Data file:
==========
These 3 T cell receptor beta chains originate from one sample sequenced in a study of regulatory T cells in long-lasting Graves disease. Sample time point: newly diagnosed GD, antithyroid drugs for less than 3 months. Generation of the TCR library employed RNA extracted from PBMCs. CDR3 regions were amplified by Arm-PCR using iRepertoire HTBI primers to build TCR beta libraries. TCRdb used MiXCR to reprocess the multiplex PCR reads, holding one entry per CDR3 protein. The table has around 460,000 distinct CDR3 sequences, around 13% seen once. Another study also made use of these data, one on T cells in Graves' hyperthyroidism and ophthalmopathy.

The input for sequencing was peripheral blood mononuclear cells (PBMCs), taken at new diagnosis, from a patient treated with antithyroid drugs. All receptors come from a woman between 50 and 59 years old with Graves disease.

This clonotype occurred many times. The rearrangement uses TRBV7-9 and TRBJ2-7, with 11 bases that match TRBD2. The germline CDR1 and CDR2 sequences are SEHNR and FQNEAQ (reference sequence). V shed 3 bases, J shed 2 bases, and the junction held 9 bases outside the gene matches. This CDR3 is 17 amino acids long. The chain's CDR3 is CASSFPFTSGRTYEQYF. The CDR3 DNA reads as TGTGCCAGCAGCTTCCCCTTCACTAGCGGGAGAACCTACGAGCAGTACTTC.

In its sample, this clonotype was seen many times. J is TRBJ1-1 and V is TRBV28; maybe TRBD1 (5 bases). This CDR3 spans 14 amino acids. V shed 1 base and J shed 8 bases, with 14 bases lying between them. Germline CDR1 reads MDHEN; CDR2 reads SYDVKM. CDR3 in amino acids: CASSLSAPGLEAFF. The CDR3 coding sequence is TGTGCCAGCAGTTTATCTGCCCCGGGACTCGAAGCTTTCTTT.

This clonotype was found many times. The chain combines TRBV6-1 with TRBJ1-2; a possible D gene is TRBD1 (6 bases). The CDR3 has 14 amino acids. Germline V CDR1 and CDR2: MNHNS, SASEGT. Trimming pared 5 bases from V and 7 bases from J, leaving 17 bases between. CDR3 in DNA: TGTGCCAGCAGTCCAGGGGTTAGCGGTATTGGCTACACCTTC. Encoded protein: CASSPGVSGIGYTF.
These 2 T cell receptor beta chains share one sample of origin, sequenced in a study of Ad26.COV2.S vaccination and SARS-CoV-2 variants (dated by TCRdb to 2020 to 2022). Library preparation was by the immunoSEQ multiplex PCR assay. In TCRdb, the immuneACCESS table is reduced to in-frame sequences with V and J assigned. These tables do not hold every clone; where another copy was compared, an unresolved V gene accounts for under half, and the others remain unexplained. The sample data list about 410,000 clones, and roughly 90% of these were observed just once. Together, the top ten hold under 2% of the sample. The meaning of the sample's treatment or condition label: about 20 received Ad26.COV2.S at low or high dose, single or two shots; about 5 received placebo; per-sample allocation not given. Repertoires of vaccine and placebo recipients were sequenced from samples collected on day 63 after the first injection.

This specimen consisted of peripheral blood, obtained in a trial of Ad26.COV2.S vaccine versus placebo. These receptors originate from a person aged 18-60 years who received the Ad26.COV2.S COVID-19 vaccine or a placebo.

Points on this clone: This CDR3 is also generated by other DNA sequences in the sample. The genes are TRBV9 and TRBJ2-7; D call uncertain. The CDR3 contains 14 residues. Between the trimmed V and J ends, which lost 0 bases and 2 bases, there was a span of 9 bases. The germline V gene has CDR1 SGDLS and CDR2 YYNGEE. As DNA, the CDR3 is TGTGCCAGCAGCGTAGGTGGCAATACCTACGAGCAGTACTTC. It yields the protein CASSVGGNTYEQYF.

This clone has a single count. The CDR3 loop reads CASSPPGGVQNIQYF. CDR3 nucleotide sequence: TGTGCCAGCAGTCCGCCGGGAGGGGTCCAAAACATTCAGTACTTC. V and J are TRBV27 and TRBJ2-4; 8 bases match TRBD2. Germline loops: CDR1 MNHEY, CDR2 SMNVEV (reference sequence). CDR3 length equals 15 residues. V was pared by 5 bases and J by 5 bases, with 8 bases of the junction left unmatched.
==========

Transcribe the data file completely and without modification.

These 3 T cell receptor beta chains originate from one sample sequenced in a study of regulatory T cells in long-lasting Graves disease. Sample time point: newly diagnosed GD, antithyroid drugs for less than 3 months. Generation of the TCR library employed RNA extracted from PBMCs. CDR3 regions were amplified by Arm-PCR using iRepertoire HTBI primers to build TCR beta libraries. TCRdb used MiXCR to reprocess the multiplex PCR reads, holding one entry per CDR3 protein. The table has around 460,000 distinct CDR3 sequences, around 13% seen once. Another study also made use of these data, one on T cells in Graves' hyperthyroidism and ophthalmopathy.

The input for sequencing was peripheral blood mononuclear cells (PBMCs), taken at new diagnosis, from a patient treated with antithyroid drugs. All receptors come from a woman between 50 and 59 years old with Graves disease.

This clonotype occurred many times. The rearrangement uses TRBV7-9 and TRBJ2-7, with 11 bases that match TRBD2. The germline CDR1 and CDR2 sequences are SEHNR and FQNEAQ (reference sequence). V shed 3 bases, J shed 2 bases, and the junction held 9 bases outside the gene matches. This CDR3 is 17 amino acids long. The chain's CDR3 is CASSFPFTSGRTYEQYF. The CDR3 DNA reads as TGTGCCAGCAGCTTCCCCTTCACTAGCGGGAGAACCTACGAGCAGTACTTC.

In its sample, this clonotype was seen many times. J is TRBJ1-1 and V is TRBV28; maybe TRBD1 (5 bases). This CDR3 spans 14 amino acids. V shed 1 base and J shed 8 bases, with 14 bases lying between them. Germline CDR1 reads MDHEN; CDR2 reads SYDVKM. CDR3 in amino acids: CASSLSAPGLEAFF. The CDR3 coding sequence is TGTGCCAGCAGTTTATCTGCCCCGGGACTCGAAGCTTTCTTT.

This clonotype was found many times. The chain combines TRBV6-1 with TRBJ1-2; a possible D gene is TRBD1 (6 bases). The CDR3 has 14 amino acids. Germline V CDR1 and CDR2: MNHNS, SASEGT. Trimming pared 5 bases from V and 7 bases from J, leaving 17 bases between. CDR3 in DNA: TGTGCCAGCAGTCCAGGGGTTAGCGGTATTGGCTACACCTTC. Encoded protein: CASSPGVSGIGYTF.
These 2 T cell receptor beta chains share one sample of origin, sequenced in a study of Ad26.COV2.S vaccination and SARS-CoV-2 variants (dated by TCRdb to 2020 to 2022). Library preparation was by the immunoSEQ multiplex PCR assay. In TCRdb, the immuneACCESS table is reduced to in-frame sequences with V and J assigned. These tables do not hold every clone; where another copy was compared, an unresolved V gene accounts for under half, and the others remain unexplained. The sample data list about 410,000 clones, and roughly 90% of these were observed just once. Together, the top ten hold under 2% of the sample. The meaning of the sample's treatment or condition label: about 20 received Ad26.COV2.S at low or high dose, single or two shots; about 5 received placebo; per-sample allocation not given. Repertoires of vaccine and placebo recipients were sequenced from samples collected on day 63 after the first injection.

This specimen consisted of peripheral blood, obtained in a trial of Ad26.COV2.S vaccine versus placebo. These receptors originate from a person aged 18-60 years who received the Ad26.COV2.S COVID-19 vaccine or a placebo.

Points on this clone: This CDR3 is also generated by other DNA sequences in the sample. The genes are TRBV9 and TRBJ2-7; D call uncertain. The CDR3 contains 14 residues. Between the trimmed V and J ends, which lost 0 bases and 2 bases, there was a span of 9 bases. The germline V gene has CDR1 SGDLS and CDR2 YYNGEE. As DNA, the CDR3 is TGTGCCAGCAGCGTAGGTGGCAATACCTACGAGCAGTACTTC. It yields the protein CASSVGGNTYEQYF.

This clone has a single count. The CDR3 loop reads CASSPPGGVQNIQYF. CDR3 nucleotide sequence: TGTGCCAGCAGTCCGCCGGGAGGGGTCCAAAACATTCAGTACTTC. V and J are TRBV27 and TRBJ2-4; 8 bases match TRBD2. Germline loops: CDR1 MNHEY, CDR2 SMNVEV (reference sequence). CDR3 length equals 15 residues. V was pared by 5 bases and J by 5 bases, with 8 bases of the junction left unmatched.